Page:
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How to avoid burnout whilst working from home and looking after little ones

Parent Burnout

The opening scene of 2021 was one we hoped to avoid; another full lockdown across the nation. The weeks that followed resulted once again in families spinning plates of responsibility within their homes… hands more than full, task lists never-ending, expectations to manage and little human lives to care for. 

Whilst the sense of community and camaraderie can help, and the latest memes give a much needed laugh, the load is certainly a heavy one to bear.

For several years I have worked within communities supporting families and young people. Since the pandemic has hit, there is now more than ever the need for encouragement and support to help make the difficulties we face a little easier.

Here are 5 tips below that may assist with the current demands on your lifestyle:

Be kind to yourself

Remind yourself daily that if everything is not completed on your to-do list, it is ok. If a meal isn’t cooked on time or the house looks as rough as you feel, that’s fine too. There are times in life when something simply has to give; try not to let it be your mental health.

Having an imperfect but loving home is better than demanding perfection. Ensuring yourself and your families’ good health and well-being is more than enough. 


Juggling priorities

When life feels overwhelming, moving at a slower pace might be helpful. Try taking things one day at a time and reflecting on the priorities at hand. Christina Grant, mother of a toddler and working in a senior corporate role, sets her targets daily; “Set realistic priorities for the day - some days you will only be able to do the basics and that’s okay”. Your best efforts under difficult circumstances will suffice!

On the other hand, planning some activities ahead of time can help keep children occupied. Andre Newby, an NHS employee, father of a toddler and a newborn, finds creating plans for his older child helpful: “Have a schedule laid out for them for the week so they do not get bored. Try to keep it active and fun but at the same time educational”.

Irrespective of what approach you take, being flexible will inevitably need to be a part of your game-plan to a less stressful week!   


Mind and body connection

Moving our body is so important, especially now. Try to get fresh air and natural light whenever you can, in order to help keep your mind clearer and more efficient. Countless studies have shown that time in nature has a positive impact on our mood. Venturing outdoors also benefits the whole family; it allows your children to burn pent up energy and let off some steam!

Abi Wright is a mother to young children and Co-Founder of Festival of the Girl. Along with a team, they have held online events and activities to inspire children. Abi provides the following advice on relaxation techniques: “Find brief moments for yourself throughout the day to take a breath and remind yourself you're doing amazingly during what is an incredibly challenging time. Whether you're waiting for a zoom meeting to start or preparing lunch take three steady breaths and, as you exhale, imagine your body is relaxing.  You might only have time for one breath but if you do this throughout the day it really does help”.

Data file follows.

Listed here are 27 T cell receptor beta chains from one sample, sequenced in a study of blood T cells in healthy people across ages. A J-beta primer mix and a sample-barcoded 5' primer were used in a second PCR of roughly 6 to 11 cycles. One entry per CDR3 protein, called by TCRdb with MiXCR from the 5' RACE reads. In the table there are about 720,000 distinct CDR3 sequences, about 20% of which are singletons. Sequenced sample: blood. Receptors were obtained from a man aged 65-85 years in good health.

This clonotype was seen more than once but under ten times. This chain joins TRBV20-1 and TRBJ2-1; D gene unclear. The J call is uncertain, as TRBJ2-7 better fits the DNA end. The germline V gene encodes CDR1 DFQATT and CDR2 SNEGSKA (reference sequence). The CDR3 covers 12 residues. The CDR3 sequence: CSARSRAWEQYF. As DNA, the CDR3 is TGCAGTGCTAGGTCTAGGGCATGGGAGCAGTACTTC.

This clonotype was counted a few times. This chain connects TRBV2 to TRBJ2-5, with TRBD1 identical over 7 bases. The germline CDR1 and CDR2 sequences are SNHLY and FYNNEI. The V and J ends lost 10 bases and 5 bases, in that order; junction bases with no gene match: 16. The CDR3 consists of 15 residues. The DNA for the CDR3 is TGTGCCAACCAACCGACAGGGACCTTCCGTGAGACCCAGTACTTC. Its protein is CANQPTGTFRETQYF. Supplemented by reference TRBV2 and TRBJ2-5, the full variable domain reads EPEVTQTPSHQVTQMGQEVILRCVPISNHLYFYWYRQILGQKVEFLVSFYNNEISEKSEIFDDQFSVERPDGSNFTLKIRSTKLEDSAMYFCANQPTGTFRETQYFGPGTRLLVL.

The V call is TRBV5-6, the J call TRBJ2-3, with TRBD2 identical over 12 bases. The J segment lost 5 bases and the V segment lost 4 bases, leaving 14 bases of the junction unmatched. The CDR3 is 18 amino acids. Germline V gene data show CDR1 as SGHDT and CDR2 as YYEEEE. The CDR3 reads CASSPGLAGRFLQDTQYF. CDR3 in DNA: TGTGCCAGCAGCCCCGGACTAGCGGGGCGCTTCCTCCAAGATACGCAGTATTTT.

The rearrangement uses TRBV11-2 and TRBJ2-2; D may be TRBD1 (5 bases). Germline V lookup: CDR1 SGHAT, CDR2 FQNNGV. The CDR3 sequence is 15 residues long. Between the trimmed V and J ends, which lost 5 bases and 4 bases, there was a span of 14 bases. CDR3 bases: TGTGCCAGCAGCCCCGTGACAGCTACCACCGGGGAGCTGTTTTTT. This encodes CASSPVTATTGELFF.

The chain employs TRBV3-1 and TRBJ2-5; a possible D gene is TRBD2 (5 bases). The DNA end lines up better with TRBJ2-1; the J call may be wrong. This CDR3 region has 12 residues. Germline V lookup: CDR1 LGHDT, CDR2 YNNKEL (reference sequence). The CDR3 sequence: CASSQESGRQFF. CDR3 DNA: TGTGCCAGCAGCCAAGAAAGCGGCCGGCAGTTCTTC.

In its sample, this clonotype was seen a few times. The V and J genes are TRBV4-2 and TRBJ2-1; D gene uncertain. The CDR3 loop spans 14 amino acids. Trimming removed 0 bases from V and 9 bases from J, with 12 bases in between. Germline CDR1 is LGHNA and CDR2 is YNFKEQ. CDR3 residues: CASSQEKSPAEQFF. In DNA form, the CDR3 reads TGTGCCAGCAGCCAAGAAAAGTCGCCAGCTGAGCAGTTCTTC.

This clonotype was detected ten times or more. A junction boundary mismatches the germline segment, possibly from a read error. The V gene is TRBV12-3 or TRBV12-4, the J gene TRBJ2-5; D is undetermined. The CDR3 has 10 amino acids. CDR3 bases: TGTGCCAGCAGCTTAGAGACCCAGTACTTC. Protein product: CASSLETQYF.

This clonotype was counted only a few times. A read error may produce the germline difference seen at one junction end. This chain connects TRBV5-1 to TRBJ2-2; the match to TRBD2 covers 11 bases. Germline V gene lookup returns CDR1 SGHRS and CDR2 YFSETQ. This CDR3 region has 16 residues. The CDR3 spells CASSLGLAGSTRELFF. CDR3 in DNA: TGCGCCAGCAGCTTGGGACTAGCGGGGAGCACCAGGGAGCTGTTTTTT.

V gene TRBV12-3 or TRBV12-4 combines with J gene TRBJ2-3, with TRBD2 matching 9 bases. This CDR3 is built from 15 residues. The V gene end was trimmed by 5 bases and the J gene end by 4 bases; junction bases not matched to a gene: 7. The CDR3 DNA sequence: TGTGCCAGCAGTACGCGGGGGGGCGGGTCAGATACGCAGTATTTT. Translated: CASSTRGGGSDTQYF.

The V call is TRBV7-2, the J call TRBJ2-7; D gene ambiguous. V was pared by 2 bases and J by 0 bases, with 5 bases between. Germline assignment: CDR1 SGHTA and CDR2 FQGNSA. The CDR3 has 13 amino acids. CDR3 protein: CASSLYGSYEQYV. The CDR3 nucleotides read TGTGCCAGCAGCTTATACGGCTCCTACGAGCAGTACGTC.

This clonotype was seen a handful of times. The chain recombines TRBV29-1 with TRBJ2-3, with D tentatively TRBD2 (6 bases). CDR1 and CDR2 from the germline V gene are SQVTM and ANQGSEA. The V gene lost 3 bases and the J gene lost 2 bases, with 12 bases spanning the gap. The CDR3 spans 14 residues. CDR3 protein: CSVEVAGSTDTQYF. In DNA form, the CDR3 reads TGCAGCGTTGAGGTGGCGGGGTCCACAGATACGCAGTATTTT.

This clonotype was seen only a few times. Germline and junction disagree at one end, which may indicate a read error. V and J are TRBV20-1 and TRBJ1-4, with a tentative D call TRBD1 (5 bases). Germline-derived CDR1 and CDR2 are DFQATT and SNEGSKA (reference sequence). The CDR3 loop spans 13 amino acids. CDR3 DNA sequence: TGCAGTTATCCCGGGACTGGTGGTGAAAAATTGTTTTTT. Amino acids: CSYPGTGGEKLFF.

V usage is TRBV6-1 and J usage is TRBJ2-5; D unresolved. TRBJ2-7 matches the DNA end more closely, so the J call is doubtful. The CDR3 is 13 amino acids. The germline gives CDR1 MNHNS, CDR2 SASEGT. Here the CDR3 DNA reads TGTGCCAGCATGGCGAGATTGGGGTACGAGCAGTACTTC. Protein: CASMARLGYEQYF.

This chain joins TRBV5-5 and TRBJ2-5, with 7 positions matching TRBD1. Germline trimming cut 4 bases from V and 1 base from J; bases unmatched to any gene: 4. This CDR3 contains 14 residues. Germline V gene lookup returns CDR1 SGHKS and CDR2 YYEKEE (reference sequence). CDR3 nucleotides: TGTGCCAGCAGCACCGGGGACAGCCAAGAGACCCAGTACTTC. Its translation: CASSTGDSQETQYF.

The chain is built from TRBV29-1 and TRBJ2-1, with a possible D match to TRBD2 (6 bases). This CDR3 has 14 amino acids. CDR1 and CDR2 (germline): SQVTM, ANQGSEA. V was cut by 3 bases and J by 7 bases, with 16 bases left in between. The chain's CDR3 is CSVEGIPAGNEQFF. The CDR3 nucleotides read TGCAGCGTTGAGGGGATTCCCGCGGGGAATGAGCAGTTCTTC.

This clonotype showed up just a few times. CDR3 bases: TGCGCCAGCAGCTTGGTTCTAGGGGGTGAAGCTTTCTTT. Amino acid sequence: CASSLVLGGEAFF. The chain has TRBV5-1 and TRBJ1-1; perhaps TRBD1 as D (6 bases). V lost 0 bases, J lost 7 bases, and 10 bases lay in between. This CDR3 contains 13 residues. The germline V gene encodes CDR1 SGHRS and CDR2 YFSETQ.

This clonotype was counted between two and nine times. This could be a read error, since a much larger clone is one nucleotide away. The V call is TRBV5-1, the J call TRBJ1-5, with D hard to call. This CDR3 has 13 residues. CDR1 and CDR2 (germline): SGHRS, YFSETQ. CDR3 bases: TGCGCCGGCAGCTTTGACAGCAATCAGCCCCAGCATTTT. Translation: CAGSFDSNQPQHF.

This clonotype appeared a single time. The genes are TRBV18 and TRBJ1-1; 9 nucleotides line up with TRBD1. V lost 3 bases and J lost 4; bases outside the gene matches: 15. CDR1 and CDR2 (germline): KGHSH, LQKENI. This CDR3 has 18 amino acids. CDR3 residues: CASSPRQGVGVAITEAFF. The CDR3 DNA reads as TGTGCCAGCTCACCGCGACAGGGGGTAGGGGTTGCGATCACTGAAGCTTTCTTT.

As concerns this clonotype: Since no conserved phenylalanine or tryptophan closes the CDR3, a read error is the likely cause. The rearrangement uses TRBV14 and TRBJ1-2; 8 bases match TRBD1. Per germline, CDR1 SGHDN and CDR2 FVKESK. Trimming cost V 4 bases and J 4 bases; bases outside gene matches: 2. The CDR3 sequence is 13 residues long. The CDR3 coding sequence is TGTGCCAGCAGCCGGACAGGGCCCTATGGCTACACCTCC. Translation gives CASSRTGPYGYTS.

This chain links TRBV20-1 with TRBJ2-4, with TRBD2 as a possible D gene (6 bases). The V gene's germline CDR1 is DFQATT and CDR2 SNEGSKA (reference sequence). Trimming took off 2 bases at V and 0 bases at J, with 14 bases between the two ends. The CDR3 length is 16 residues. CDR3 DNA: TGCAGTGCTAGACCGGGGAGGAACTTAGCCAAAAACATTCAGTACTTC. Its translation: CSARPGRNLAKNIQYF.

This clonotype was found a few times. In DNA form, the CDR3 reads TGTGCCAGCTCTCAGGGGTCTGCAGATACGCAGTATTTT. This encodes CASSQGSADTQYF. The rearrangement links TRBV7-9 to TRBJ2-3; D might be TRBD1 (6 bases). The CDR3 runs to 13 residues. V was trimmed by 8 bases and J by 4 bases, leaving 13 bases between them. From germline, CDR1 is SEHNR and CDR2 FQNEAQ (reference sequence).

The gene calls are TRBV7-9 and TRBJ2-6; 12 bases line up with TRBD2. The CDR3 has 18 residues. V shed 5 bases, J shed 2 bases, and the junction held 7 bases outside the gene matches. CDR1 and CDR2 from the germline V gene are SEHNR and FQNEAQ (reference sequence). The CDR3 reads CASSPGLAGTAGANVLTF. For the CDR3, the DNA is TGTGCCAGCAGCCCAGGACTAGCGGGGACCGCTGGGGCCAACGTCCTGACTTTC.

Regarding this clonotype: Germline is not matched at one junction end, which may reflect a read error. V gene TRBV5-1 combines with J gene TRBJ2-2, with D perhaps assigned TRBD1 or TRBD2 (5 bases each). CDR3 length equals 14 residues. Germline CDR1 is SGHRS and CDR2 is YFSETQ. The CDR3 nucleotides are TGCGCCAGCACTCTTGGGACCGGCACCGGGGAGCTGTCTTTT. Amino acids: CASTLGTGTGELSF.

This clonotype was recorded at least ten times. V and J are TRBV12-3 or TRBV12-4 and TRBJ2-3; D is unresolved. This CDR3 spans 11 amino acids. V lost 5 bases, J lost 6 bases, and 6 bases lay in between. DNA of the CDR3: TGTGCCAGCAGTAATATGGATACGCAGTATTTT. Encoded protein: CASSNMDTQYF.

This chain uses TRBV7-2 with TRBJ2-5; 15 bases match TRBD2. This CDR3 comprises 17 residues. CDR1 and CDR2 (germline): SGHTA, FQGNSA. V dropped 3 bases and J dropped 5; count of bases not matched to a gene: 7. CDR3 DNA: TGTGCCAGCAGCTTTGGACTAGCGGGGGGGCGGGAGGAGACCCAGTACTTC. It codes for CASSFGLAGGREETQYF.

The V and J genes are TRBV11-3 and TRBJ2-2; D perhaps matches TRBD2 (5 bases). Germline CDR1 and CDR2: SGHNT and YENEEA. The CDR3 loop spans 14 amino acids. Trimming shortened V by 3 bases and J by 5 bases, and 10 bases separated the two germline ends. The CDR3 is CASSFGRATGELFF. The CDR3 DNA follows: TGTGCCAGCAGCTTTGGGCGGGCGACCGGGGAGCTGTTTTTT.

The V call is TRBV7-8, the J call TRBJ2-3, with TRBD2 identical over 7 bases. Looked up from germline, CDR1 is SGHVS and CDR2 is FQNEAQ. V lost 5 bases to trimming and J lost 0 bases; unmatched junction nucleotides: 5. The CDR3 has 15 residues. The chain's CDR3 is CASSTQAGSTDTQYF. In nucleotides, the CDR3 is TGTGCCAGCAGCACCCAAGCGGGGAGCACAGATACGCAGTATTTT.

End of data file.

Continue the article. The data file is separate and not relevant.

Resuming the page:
If you need more support with tasks or need a break, communicate this to those who are close to you. If working from home, do remember to take a few days holiday as if you were working in the office. You deserve the well-earned break. 

Efforts to co-operate childcare with a partner, family member or trusted friend is also vital. This may be in the form of a support bubble or arranging set times with your partner; Christina states “agreeing a set time period where the other is responsible for childcare means we have uninterrupted periods to focus on work”. 

It is also important during this time to have a flexible approach to your personal aims and objectives, as you will achieve them when the time is right. Laura Mulvaney, Co-Founder of Festival of the Girl states; “All those things you want to do and can’t do – they will come, it's just not the right time… I keep telling myself that”.

Take care of yourself so that you have the energy to care of others too.


About the Author

How to avoid burnoutA youth engagement specialist, educator and author, Danielle Ennis is passionate about personal development, emotional intelligence and social change. She has spent over 10 years working with young people across London through charities and education provisions, bringing about positive change in the lives of her clients. A member of the Royal Society of Arts (RSA), Danielle now develops resources to be used by young people, families, schools and youth practitioners.

Danielle’s new book, ‘RELATIONSHIPS: Memoirs of a Young Londoner’, is released February 2021. Danielle takes the reader through the complicated journey of relationships. During a time when you are learning about yourself, how can you safely get to know others too?

Topics range from:

  1. Consent
  2. Boundaries
  3. Red flags
  4. Personal values.